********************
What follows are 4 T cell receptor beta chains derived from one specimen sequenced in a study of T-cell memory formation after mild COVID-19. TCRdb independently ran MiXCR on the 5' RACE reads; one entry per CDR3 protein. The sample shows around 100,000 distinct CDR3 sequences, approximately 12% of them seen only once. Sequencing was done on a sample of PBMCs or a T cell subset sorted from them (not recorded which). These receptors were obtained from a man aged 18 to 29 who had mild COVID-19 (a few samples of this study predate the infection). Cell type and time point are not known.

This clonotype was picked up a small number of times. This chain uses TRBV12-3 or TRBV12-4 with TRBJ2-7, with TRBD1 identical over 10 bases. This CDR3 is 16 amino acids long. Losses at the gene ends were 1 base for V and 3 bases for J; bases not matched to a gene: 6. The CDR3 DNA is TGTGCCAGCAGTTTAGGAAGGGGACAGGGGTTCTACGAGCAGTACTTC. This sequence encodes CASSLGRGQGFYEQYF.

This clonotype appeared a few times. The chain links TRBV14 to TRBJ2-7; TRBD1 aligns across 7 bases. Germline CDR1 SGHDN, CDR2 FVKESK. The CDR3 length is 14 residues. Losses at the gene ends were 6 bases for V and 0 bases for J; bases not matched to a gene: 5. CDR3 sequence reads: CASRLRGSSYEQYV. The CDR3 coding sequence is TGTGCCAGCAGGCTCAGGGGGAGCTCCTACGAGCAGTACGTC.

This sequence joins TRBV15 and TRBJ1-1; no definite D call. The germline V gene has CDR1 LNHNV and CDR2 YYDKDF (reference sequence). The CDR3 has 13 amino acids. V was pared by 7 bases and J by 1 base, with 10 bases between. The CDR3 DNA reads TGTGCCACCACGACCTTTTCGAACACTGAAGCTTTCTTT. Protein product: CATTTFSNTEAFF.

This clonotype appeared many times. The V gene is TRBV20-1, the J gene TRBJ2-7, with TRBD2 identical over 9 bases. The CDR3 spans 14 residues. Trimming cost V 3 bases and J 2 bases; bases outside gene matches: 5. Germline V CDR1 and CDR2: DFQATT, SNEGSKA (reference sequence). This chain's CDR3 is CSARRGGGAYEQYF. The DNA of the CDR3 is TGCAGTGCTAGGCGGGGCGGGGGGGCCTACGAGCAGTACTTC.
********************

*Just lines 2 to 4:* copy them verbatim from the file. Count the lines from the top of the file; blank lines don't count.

This clonotype was picked up a small number of times. This chain uses TRBV12-3 or TRBV12-4 with TRBJ2-7, with TRBD1 identical over 10 bases. This CDR3 is 16 amino acids long. Losses at the gene ends were 1 base for V and 3 bases for J; bases not matched to a gene: 6. The CDR3 DNA is TGTGCCAGCAGTTTAGGAAGGGGACAGGGGTTCTACGAGCAGTACTTC. This sequence encodes CASSLGRGQGFYEQYF.

This clonotype appeared a few times. The chain links TRBV14 to TRBJ2-7; TRBD1 aligns across 7 bases. Germline CDR1 SGHDN, CDR2 FVKESK. The CDR3 length is 14 residues. Losses at the gene ends were 6 bases for V and 0 bases for J; bases not matched to a gene: 5. CDR3 sequence reads: CASRLRGSSYEQYV. The CDR3 coding sequence is TGTGCCAGCAGGCTCAGGGGGAGCTCCTACGAGCAGTACGTC.

This sequence joins TRBV15 and TRBJ1-1; no definite D call. The germline V gene has CDR1 LNHNV and CDR2 YYDKDF (reference sequence). The CDR3 has 13 amino acids. V was pared by 7 bases and J by 1 base, with 10 bases between. The CDR3 DNA reads TGTGCCACCACGACCTTTTCGAACACTGAAGCTTTCTTT. Protein product: CATTTFSNTEAFF.